The number three has a pleasing symmetry. This is the third volume in the Lost and found series, and the concluding one. It has come full circle. Indeed, one of the essays in the first book, which provided the eponymous title of the series, was to lead to an interesting discovery in its own right, the curious tale of which concludes this final volume. It is also interesting to note that Professor Etienne Rynne, in his Foreword to Vol. 2, requested that he write the first essay in the next volume, having written the concluding essay in the first. Sadly, he was lost to the archaeological world in the summer of 2012 before he could fulfil his wish, but his indomitable spirit can be found in the opening essay of this volume, as is entirely appropriate. These two essays, therefore, neatly book-end this third volume and seem to suggest that this is the proper place to conclude the series—and so it does.

The first rule of this volume, the authors were informed, is that there are no rules. Each was simply asked to write on the subject of ‘discovery’, however they chose to define it. They were asked to adopt an easily accessible style and avoid the constraints of academic convention (the formal language, the obscure jargon and the over-zealous use of citation and footnote) though a brief bibliography of further reading was encouraged. In order to point people in the right direction, a brief ‘style-sheet’ was produced, which (of course) was roundly ignored by everyone who took the first rule to heart. Based on the previous experience of Vols 1 and 2, I had expected variety, novelty and creativity, but I had not anticipated the total anarchy in terms of content, style and format that was to come my way for the third. I wrestled valiantly with the first few essays in a vain attempt to enforce the ‘style-sheet’, pleading with authors to see sense, but I was simply overwhelmed by successive waves of uncompromising obstinacy and an almost universal tendency to adopt a ‘freestyle’ format until a point was reached where I had to concede defeat. I was both outnumbered and outgunned. It was far better, as I was soon to discover, to relax, ‘go with the flow’ and trust the individual author’s instincts. And who was I, as a humble field archaeologist, to argue? Each essay, after all, is written by an eminent scholar or recognised expert in his or her own field. The content can be trusted to be genuine, well informed and factual. I’ll confess, however, that the format and style of the book diverges somewhat from the norm, but I am all the more grateful to everyone for that. The result is a wonderfully unruly anthology of essays, a wildly exhilarating theme-park of novelty and wonder. It is a book for the fearless, thrill-seeking reader—a rollercoaster ride through the fairgrounds of archaeology, Celtic studies, Classical studies, geology, geophysics, history, Irish studies, musicology and more. 

The Walshes were rooted in south County Dublin from the late fourteenth century. By the early 1600s members of the family had become actors in the theatre of war across Europe. These were times of almost endless turmoil. A constant stream of predicaments affected the lives of kings and queens, bishops and lords, men and women across the Continent.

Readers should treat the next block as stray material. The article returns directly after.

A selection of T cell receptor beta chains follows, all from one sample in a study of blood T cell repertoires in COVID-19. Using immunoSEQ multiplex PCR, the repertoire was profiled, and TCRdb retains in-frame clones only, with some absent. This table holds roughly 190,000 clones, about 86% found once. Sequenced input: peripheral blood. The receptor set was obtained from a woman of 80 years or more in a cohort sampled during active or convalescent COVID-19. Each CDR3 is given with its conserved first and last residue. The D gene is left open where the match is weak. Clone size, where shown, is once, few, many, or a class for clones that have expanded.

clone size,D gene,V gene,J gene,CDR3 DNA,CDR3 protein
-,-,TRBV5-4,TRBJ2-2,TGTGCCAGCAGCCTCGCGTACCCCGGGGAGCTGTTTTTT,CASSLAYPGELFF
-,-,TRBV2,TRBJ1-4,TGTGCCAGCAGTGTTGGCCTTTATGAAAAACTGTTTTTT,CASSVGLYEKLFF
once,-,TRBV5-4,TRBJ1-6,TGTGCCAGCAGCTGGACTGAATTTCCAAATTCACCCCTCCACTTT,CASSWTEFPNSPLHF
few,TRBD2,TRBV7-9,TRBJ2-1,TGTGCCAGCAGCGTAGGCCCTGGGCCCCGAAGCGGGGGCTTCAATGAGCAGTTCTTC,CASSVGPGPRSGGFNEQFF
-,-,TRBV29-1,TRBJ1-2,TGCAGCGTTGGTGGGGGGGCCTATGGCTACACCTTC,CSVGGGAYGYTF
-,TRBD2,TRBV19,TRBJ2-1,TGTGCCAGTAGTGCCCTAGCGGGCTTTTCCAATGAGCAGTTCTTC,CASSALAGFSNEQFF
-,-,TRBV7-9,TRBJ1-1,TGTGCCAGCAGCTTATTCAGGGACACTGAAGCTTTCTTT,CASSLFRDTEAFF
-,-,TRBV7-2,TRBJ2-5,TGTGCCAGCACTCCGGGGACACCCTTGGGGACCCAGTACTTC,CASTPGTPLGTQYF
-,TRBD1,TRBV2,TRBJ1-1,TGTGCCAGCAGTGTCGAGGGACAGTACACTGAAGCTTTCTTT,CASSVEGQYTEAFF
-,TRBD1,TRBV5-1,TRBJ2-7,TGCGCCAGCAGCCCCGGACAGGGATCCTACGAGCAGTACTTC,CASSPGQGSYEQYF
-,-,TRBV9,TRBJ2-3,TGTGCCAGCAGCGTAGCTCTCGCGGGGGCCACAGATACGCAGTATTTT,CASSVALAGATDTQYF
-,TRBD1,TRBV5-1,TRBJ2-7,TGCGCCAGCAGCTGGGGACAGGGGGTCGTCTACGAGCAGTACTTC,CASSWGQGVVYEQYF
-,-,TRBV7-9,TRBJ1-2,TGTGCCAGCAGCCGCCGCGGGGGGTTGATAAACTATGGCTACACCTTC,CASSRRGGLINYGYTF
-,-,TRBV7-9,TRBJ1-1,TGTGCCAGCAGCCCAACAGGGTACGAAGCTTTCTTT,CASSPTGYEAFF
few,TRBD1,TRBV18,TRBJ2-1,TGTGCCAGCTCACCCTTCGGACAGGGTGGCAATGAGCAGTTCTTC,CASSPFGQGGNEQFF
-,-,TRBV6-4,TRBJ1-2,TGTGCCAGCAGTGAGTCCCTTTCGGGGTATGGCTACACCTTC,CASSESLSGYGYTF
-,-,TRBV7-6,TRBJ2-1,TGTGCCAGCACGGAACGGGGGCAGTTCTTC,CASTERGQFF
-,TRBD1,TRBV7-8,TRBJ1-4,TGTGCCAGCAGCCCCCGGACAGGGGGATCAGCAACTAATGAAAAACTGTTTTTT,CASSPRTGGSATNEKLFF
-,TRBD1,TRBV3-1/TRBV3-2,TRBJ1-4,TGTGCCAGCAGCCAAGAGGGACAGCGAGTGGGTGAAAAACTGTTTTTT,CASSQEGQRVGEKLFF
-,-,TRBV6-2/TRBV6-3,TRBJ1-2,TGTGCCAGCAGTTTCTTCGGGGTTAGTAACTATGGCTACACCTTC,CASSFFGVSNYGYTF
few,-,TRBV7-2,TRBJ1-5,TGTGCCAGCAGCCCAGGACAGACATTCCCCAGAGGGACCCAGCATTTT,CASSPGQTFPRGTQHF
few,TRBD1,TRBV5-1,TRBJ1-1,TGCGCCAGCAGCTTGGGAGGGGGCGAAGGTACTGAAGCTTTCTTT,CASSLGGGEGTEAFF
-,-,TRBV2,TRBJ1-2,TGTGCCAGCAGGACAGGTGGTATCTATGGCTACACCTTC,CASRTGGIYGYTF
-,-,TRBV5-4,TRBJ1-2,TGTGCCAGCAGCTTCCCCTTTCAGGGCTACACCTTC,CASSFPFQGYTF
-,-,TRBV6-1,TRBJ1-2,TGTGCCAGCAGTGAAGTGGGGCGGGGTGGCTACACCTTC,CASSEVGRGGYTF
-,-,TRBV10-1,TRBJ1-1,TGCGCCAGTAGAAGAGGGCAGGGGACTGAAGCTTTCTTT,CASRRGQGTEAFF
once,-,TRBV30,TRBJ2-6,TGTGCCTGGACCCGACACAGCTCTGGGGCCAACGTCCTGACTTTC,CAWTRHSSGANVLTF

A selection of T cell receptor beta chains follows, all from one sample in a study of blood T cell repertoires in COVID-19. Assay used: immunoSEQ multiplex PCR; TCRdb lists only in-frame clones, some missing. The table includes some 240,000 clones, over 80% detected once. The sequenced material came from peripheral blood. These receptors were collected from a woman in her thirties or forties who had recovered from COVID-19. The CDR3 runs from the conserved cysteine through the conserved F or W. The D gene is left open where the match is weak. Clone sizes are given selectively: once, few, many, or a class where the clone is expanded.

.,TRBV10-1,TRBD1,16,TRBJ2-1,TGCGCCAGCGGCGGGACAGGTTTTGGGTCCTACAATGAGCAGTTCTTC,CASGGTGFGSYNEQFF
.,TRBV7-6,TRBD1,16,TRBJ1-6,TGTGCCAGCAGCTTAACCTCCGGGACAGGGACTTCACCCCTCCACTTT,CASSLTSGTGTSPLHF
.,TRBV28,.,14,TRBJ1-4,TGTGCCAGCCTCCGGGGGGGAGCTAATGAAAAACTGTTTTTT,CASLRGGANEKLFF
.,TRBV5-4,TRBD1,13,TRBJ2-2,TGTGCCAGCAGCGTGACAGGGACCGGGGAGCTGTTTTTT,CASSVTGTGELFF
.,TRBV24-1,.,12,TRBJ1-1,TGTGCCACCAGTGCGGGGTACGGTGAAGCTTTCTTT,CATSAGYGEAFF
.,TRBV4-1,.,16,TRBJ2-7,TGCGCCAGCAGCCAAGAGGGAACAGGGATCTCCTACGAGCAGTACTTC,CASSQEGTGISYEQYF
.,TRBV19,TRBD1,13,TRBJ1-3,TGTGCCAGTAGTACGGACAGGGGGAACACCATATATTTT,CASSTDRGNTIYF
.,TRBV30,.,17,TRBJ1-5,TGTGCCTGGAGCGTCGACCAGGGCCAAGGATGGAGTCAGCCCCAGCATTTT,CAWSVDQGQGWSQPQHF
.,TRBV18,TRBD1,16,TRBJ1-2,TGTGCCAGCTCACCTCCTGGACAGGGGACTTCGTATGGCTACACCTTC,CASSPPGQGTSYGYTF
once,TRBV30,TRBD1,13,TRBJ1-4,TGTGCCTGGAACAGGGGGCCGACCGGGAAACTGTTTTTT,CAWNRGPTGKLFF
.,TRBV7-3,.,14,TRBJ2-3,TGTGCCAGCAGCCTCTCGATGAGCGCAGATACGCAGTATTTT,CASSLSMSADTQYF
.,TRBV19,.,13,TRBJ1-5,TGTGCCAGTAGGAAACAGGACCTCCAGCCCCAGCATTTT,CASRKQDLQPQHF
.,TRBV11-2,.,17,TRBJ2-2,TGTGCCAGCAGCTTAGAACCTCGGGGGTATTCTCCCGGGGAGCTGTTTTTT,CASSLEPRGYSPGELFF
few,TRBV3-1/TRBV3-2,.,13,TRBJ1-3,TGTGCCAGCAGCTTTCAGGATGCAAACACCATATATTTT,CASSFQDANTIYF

Theobald Walsh of Carrickmines had not intended to defend his castle. The commander of the besieging forces, Sir Simon Harcourt, had not planned to attack it. Yet in March 1642 the castle was destroyed and hundreds of its occupants massacred. How did this come to pass?

Carrickmines had a simple beginning as an isolated habitation in a relatively fertile river valley. Once the settlement found itself on an emerging frontier in the thirteenth and fourteenth centuries, its character, and the lifestyle of its occupants, fundamentally changed.


Over five centuries Carrickmines would evolve from an open settlement to a defended farmstead, a fortified border outpost and a wealthy manorial centre. The Walsh family were established by the late fourteenth century. Their holdings would expand to Shanganagh, Kilgobbin and Balally in south County Dublin, and Old Court and Killincarrig in County Wicklow.  

In the early seventeenth century Theobald Walsh, his father and other relatives soldiered on the Continent. The Walshes, like many other families from Ireland, were drawn by the opportunities available in the service of the Habsburg Empire. It was their misfortune that the wars would arrive at their own door. Sir Simon Harcourt, the besieger, was a veteran of the wars in Germany, Holland and Scotland, serving in the armies of both England and the embryonic Dutch state. His wife and confidante, Lady Anne, awaited his return in Oxfordshire. After two eventful days in March 1642, however, nothing would ever be the same again.

Author Edited by Joe Fenwick
Publication Data 2003
Subjects General Interest

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  • ISBN: ISBN9781869857684
  • Author(s): Edited by Joe Fenwick
  • Availability: In Stock
  • €45.00